Tuesday, March 17, 2009

The Blues has Indian blood

When asked about the origins of the blues, everybody says "Africa" and maybe "Europe", but what about the first settlers on the American continent, the Amerindians ?

I really think they had their part. In the South, there has always been ties between Indians and Afro-Americans. Check out this wikipedia article on Black Indians for more info. And Indian music, especially from the Southeastern tribes, bears resemblance to the blues in its hypnotic rhythm and pentatonic scales.

A good example can be found in the Hemphill family in North Misssissippi. Sid Hemphill, a multi-instrumentalist musician who was discovered by Alan Lomax in 1942, was the son of a Choctaw Indian. When he played the quill, the heritage was more than apparent.

Sid Hemphill - The Devil's Dream (buy) (1942)

His granddaughter Jessie Mae, who passed away in 1993, recorded a few albums in the '80s. She played her own hypnotic brand of blues, typical of the hills country, on the electric guitar, with a tambourine attached to her foot, or leg bells, in the Choctaw manner.

Jessie Mae Hemphill - My Daddy's Blues (buy) (1987)

First time I heard about a possible Indian influence on the blues was from French blues and country scholar Gerard Herzhaft, in his book Americana : Histoire des musiques de l'Amérique du Nord (I guess you don't need a translation), and then at a conference about the blues he gave once. For him, Indian influence shouldn't be underrated for two reasons :

- The ties between Amerindians and Afro-Americans, especially in the Mississippi valley. In some places Indians and Africans were enslaved together, in other places Indian tribes absorbed fugitive slaves (or enslaved them, but with much better life conditions). That led to cultural exchanges and intermarriage. Again, check out this wikipedia article on Black Indians for more info.
- Musical styles from Southeastern tribes, like the Cherokee, have common traits with the blues : pentatonic scale, call and response structure, hypnotic beats, and the use of "floating verses".

I find this idea kinda appealing, but I have difficulties to go further and find more "scientific " documentation about it. I don't know American Indian music very well, and all I found was numerous recordings from Southwestern Indians (Navajo, Hopi, Apache) or Great Plains tribes. No Cherokee, Choctaw, Chickasaw traditional music. A lot of New Age stuff with synthetisers. But I did find something extremely exciting that I saved for a further post...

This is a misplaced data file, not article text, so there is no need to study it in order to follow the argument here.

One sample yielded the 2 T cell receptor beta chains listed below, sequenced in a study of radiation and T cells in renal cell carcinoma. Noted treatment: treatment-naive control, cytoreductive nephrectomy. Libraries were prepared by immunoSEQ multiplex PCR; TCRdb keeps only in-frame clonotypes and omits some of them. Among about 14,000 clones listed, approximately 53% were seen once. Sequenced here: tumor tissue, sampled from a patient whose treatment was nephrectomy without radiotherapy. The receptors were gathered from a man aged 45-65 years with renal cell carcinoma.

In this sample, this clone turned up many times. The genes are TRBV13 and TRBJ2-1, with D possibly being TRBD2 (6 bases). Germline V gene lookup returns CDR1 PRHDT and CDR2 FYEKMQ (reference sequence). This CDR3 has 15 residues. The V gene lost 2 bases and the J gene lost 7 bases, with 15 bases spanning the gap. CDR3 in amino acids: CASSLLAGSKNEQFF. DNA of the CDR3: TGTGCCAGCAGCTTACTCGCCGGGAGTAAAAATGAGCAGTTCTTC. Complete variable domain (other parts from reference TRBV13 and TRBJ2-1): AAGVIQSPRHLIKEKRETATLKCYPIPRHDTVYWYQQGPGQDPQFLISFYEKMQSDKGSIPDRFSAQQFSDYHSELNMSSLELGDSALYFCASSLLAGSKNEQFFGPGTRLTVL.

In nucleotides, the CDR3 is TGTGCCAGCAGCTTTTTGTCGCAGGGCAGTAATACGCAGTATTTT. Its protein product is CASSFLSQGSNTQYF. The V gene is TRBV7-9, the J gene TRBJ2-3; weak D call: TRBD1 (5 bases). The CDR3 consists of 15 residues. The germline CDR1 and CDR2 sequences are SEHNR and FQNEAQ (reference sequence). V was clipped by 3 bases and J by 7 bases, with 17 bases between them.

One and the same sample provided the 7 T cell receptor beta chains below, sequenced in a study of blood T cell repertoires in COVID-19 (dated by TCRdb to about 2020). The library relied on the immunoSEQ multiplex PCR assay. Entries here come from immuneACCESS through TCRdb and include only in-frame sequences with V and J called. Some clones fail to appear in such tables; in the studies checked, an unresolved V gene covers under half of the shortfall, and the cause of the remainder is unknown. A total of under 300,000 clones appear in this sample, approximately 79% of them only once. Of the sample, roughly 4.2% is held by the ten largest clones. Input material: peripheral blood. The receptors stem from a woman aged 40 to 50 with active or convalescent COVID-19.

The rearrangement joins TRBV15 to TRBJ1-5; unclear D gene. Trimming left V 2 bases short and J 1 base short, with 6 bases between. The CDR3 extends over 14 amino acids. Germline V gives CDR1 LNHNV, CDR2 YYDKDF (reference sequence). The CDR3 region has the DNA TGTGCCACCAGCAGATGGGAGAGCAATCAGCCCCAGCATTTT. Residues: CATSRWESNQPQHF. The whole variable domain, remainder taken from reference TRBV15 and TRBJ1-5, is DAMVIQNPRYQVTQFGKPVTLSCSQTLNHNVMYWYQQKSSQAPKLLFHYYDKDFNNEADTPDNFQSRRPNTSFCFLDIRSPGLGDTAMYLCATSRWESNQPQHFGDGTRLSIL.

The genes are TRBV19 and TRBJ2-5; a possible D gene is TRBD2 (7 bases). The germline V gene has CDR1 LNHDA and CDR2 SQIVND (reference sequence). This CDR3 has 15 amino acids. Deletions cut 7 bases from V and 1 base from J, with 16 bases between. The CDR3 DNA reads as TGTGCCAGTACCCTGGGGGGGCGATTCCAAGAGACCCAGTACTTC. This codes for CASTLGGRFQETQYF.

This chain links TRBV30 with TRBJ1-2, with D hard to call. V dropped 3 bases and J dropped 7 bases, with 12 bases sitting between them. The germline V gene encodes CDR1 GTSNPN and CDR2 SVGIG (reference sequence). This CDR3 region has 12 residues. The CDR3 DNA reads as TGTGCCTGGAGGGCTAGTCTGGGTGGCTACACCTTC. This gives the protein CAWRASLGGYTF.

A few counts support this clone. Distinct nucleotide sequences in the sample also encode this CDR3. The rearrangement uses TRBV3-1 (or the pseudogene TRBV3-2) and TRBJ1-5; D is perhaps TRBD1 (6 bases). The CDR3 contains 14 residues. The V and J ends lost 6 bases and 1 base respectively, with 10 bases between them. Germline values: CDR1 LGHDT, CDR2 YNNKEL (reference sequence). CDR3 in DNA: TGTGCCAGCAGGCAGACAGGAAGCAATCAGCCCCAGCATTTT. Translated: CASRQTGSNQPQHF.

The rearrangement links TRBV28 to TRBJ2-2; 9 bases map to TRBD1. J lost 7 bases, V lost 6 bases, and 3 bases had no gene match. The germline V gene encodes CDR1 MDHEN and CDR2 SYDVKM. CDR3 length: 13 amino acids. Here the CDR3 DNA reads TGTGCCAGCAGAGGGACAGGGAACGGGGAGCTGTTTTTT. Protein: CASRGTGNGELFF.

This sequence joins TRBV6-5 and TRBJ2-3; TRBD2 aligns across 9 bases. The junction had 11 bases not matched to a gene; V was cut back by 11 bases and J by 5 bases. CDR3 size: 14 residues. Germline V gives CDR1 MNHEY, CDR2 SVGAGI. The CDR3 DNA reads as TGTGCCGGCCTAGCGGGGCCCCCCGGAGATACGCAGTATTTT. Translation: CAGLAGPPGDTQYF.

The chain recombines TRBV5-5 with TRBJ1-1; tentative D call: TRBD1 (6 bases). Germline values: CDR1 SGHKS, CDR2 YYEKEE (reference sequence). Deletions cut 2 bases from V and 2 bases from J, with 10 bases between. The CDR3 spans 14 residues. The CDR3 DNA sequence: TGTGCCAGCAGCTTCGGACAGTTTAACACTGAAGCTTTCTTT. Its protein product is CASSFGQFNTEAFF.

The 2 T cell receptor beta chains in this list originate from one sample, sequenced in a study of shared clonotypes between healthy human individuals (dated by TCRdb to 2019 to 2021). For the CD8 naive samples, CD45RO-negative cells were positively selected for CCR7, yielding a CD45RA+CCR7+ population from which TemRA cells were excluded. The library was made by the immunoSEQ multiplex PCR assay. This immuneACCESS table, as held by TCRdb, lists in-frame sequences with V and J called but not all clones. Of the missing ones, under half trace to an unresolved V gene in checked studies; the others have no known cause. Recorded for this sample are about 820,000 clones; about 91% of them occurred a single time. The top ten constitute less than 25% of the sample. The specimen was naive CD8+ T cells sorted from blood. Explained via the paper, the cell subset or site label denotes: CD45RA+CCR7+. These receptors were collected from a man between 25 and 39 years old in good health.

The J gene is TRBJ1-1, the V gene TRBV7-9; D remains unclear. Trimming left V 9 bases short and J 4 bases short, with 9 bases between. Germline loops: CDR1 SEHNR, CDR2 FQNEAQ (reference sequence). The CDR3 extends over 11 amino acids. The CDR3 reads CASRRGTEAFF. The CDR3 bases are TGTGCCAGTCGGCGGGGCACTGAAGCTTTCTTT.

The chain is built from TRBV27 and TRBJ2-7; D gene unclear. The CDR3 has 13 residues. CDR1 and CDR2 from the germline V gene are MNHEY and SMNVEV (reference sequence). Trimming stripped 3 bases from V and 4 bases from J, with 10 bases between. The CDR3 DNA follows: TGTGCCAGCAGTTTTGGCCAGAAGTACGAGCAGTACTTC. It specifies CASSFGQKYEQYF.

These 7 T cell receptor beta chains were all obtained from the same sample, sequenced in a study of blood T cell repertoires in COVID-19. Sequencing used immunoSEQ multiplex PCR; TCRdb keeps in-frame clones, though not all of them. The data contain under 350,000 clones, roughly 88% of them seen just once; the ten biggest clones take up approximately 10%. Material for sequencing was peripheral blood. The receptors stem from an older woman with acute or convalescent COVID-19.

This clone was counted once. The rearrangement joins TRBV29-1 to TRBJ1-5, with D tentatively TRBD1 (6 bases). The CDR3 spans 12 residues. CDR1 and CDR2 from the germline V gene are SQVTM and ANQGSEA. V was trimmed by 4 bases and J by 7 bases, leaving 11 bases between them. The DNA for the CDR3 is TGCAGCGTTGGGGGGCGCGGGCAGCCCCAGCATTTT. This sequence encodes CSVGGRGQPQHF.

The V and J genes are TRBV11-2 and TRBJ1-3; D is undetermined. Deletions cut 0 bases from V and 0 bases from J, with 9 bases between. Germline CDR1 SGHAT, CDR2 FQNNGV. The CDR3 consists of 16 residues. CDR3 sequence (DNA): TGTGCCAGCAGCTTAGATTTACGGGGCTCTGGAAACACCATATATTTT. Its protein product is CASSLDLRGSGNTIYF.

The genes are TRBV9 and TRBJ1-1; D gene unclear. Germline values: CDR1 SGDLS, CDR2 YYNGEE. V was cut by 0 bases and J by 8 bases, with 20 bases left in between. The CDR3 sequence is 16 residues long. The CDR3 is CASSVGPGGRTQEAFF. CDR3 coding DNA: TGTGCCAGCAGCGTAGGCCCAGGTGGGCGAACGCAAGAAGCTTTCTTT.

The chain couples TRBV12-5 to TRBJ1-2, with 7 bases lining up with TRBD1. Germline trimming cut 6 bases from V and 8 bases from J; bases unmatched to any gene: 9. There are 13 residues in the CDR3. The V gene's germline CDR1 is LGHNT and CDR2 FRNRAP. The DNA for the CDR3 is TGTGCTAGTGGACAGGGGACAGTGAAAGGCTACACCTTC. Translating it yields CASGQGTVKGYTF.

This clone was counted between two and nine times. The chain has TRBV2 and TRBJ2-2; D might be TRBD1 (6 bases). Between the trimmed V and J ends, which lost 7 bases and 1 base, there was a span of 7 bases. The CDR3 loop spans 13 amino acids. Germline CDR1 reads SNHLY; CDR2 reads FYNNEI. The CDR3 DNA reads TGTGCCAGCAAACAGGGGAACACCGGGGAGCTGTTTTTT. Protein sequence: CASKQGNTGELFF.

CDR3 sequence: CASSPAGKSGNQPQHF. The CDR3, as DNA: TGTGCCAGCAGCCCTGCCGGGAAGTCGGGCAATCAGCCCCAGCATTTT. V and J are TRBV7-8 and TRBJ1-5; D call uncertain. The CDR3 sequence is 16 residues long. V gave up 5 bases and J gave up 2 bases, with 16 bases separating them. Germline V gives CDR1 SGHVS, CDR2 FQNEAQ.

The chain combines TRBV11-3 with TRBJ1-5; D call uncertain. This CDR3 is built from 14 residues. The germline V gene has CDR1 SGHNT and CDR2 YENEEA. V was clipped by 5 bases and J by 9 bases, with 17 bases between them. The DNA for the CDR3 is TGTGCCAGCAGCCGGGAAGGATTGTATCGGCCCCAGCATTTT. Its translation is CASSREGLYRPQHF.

The Hemphill Family

I was looking for songs that reflected Indian music influence on the blues, and I thought of the Hill country style of North Mississippi. Maybe fife and drum ? And then yesterday, in my shower (that's where most of my ideas come to me, contrary to my President who gets his ideas while shaving... Sometimes I wish he could grow a beard) I thought about the Hemphill family as described in the Alan Lomax book Land Where the Blues Began. I went to my record collection and that was a hit.

Every folk and blues lover should read that Lomax book, and especially the chapter when Lomax meets Sid Hemphill in 1942. Hemphill was born in 1876, which makes him one of the oldest blues musicians ever recorded. His father was a Choctaw Indian. On one of the field recordings Lomax made with Hemphill, there is one instrumental played on a ten-note quill that is really fascinating.

Everyone (including Lomax and Scorsese in his documentary) was very quick to point out African influences when hearing fife and drum music, but the hypnotic beat and the muffled shouts sound very Indian to my hears.

In this part of Mississippi music is a family affair. There is this moment in the Lomax book when, during the second meeting between Alan and a very old Hemphill in 1959, a young girl steps out of the house playing a big drum. She's Jessie Mae, Sid's granddaughter and she recorded in the '80s a few singles and a couple of albums.

Jessie Mae plays electric guitar, bass and snare drums, and on several songs a tambourine attached to her foot, or leg bells obtained from Choctaw Indians to emphasize this part of her heritage. She electrified her ancestors' music but still plays these hypnotic beats that characterize the regional style of the Hill country (Tate and Panola counties).

Now what do you think of this ? Are there links between Indian music and the blues (or any form of popular music ) in your opinion ?


gadaya said...

Very interesting post Nicolas. I should say that american folk and popular music in general is so rich because of the multiple ethnic group that met together and influence each other...

Nicolas L said...

Yeah, that's right and that's the main subject of Herzhaft book "Americana" and of a Bruno Nettl book I've just ordrered.
So, after these posts about Africa and the blues or Indians, I plan to make a series of posts about Hispanic, French, Irish, Central European, Italian, etc... influences on American popular music

Bell Hamm said...

i first heard Jessie Mae on mr rogers neighborhood then went out and bought the lp. god help the little chilin' is a great song.